Interest Rates and Yield
For many new investors, the concepts of interest rates and yield vs. bond prices can be confusing. This is due to the fact that these numbers move in opposite directions.
For many, however, actually understanding this concept requires a bit more information in order to make sure investments are handled in the best ways possible.
Interest rates apply to all loans and are a portion of the overall amount. This rate is essentially what the borrower will pay in order to borrow the money.
The rate of interest varies based on a number of factors, including the borrower’s creditworthiness, the length of the loan, and the supply and demand for loans in the market.
When it comes to bonds, the interest rates are fixed at the time of purchase.
Bond yields are the interest which the bond is expected to pay on the borrowed money.
There are several different types of bond yields:
- Coupon or Nominal Yield – This is set when the bond is issued and is a fixed percentage of the overall value.
- Current Yield – Current yields are the result of the coupon payment divided by the bond’s current price, which provides insight into how the market price relates to the coupon payment.
- Yield to Maturity – This yield reflects the total value of the interest paid at maturity. This amount includes any potential capital gains or losses that will be redeemed.
- Yield to Call – If a bond is issued with a call feature, it means that the issuer can redeem the bond earlier than the maturity date. This yield considers the potential losses or gains at that date rather than maturity.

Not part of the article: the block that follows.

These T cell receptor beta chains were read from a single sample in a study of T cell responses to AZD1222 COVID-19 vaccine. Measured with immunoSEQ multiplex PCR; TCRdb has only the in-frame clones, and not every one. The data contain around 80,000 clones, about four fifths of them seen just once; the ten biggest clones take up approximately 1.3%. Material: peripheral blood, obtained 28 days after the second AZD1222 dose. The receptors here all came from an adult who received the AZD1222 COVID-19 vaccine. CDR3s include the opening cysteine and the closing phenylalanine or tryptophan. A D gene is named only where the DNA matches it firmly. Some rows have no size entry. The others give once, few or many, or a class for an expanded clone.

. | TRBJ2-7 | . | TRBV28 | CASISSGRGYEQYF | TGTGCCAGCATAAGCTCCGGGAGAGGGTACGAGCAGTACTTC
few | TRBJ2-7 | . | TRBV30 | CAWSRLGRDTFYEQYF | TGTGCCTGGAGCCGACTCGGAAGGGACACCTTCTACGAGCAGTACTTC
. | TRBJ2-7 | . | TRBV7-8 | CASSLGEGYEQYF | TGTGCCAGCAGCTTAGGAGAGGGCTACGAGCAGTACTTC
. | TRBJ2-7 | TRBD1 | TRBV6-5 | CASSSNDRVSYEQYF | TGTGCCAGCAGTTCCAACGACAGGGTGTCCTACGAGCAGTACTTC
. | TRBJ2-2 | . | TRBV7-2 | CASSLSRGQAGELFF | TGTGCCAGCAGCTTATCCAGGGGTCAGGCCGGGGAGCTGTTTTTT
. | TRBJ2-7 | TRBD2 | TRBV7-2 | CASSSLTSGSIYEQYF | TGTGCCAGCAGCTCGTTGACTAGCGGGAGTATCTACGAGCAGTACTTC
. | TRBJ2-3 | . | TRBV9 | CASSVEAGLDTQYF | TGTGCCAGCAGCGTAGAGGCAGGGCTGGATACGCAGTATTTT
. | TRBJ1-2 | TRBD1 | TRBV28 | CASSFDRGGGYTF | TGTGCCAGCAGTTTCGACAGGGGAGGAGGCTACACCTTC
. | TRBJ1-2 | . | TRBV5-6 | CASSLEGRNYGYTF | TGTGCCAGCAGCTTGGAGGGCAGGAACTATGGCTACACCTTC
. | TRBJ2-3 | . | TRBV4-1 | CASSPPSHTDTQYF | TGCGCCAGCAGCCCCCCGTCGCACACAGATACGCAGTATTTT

Another important part of understanding yields is the credit spread.
Generally, this term is used to describe the difference in yield that results when two bonds have similar maturity but have differing credit quality.
In these instances, the entity with the lower credit quality will have to have a higher return than that of another company with a higher credit quality.
Bond Yield/Interest Rates vs. Bond Price
Understanding the factors that determine bond yields is important, as it will help you better understand how fluctuations in interest rates affect overall returns on investments.
Any bonds that are traded on secondary markets will be affected by changes in interest rates, which will require readjustment of the bond pricing and yields.
If interest rates and/or credit spreads rise , the bond’ s yield also rises, and the market price of the bond drops. Conversely, declining interest rates and/or credit spread lower bond’ s yield and increase the value of the bond.